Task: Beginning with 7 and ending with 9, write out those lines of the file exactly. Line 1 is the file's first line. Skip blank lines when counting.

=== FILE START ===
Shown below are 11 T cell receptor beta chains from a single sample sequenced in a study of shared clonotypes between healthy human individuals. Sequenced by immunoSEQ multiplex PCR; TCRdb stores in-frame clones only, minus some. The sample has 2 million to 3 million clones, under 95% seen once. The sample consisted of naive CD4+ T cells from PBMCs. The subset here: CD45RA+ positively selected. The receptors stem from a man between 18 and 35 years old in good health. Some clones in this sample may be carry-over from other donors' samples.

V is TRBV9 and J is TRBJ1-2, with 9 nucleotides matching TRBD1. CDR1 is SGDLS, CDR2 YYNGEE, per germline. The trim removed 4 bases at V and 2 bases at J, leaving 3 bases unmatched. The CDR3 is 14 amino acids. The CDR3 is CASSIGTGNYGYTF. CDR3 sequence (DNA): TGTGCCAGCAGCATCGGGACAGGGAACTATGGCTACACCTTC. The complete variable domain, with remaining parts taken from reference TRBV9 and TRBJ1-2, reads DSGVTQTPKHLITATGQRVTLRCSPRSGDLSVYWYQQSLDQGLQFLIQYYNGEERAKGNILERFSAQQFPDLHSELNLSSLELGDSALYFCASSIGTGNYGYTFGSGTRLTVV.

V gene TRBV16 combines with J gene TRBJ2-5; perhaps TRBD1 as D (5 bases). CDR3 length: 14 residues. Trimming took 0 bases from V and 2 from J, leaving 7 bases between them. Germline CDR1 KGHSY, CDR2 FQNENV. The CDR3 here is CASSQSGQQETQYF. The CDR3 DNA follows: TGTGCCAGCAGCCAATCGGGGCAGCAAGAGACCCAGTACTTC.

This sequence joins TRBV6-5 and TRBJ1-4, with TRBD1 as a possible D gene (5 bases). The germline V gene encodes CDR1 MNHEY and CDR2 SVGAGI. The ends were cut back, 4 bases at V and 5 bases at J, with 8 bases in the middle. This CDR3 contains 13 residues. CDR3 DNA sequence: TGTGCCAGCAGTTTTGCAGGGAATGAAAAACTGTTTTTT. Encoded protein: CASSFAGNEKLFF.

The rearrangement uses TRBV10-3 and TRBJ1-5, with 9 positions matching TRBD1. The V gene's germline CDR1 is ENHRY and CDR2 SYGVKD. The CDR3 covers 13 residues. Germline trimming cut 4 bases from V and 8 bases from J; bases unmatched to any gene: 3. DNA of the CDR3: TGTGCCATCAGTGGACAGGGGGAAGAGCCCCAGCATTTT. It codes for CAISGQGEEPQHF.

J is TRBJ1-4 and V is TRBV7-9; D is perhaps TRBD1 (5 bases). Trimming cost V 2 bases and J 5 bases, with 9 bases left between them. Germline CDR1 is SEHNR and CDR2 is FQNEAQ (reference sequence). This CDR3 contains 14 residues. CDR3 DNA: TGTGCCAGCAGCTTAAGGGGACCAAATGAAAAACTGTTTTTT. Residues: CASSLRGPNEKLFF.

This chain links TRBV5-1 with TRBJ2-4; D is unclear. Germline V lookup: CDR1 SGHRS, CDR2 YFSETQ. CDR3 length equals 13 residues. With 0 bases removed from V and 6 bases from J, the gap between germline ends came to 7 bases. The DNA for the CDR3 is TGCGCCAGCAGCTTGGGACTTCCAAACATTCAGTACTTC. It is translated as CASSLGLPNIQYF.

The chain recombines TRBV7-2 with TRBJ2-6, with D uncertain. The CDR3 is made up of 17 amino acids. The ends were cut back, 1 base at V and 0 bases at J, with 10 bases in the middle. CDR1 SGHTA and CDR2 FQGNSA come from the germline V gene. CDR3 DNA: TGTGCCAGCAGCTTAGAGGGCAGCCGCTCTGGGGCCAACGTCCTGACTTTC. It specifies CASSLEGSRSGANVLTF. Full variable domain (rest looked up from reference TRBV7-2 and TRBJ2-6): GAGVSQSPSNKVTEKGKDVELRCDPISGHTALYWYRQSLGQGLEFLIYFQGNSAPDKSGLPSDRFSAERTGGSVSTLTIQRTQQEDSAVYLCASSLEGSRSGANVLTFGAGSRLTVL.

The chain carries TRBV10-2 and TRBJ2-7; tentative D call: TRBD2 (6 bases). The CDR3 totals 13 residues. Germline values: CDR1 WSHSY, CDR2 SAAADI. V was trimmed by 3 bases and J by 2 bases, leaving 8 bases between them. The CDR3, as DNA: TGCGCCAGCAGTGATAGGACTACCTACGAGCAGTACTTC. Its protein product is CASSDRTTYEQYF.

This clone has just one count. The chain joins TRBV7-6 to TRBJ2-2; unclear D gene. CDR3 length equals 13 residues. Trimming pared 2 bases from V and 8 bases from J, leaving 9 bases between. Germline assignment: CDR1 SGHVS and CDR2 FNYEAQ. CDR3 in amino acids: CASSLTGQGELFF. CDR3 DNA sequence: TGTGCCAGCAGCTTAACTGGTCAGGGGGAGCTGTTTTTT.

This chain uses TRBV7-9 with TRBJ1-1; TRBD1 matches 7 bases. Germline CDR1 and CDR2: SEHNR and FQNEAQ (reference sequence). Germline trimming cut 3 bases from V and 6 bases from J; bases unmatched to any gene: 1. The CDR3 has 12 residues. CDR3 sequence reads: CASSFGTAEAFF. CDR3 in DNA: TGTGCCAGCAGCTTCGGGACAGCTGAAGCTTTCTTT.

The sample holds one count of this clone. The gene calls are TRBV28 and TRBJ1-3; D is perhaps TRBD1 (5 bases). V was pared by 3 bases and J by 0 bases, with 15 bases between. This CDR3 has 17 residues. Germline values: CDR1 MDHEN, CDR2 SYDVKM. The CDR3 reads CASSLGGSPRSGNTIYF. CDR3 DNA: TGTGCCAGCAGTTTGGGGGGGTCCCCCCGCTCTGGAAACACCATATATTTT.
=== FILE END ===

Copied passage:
This chain links TRBV5-1 with TRBJ2-4; D is unclear. Germline V lookup: CDR1 SGHRS, CDR2 YFSETQ. CDR3 length equals 13 residues. With 0 bases removed from V and 6 bases from J, the gap between germline ends came to 7 bases. The DNA for the CDR3 is TGCGCCAGCAGCTTGGGACTTCCAAACATTCAGTACTTC. It is translated as CASSLGLPNIQYF.

The chain recombines TRBV7-2 with TRBJ2-6, with D uncertain. The CDR3 is made up of 17 amino acids. The ends were cut back, 1 base at V and 0 bases at J, with 10 bases in the middle. CDR1 SGHTA and CDR2 FQGNSA come from the germline V gene. CDR3 DNA: TGTGCCAGCAGCTTAGAGGGCAGCCGCTCTGGGGCCAACGTCCTGACTTTC. It specifies CASSLEGSRSGANVLTF. Full variable domain (rest looked up from reference TRBV7-2 and TRBJ2-6): GAGVSQSPSNKVTEKGKDVELRCDPISGHTALYWYRQSLGQGLEFLIYFQGNSAPDKSGLPSDRFSAERTGGSVSTLTIQRTQQEDSAVYLCASSLEGSRSGANVLTFGAGSRLTVL.

The chain carries TRBV10-2 and TRBJ2-7; tentative D call: TRBD2 (6 bases). The CDR3 totals 13 residues. Germline values: CDR1 WSHSY, CDR2 SAAADI. V was trimmed by 3 bases and J by 2 bases, leaving 8 bases between them. The CDR3, as DNA: TGCGCCAGCAGTGATAGGACTACCTACGAGCAGTACTTC. Its protein product is CASSDRTTYEQYF.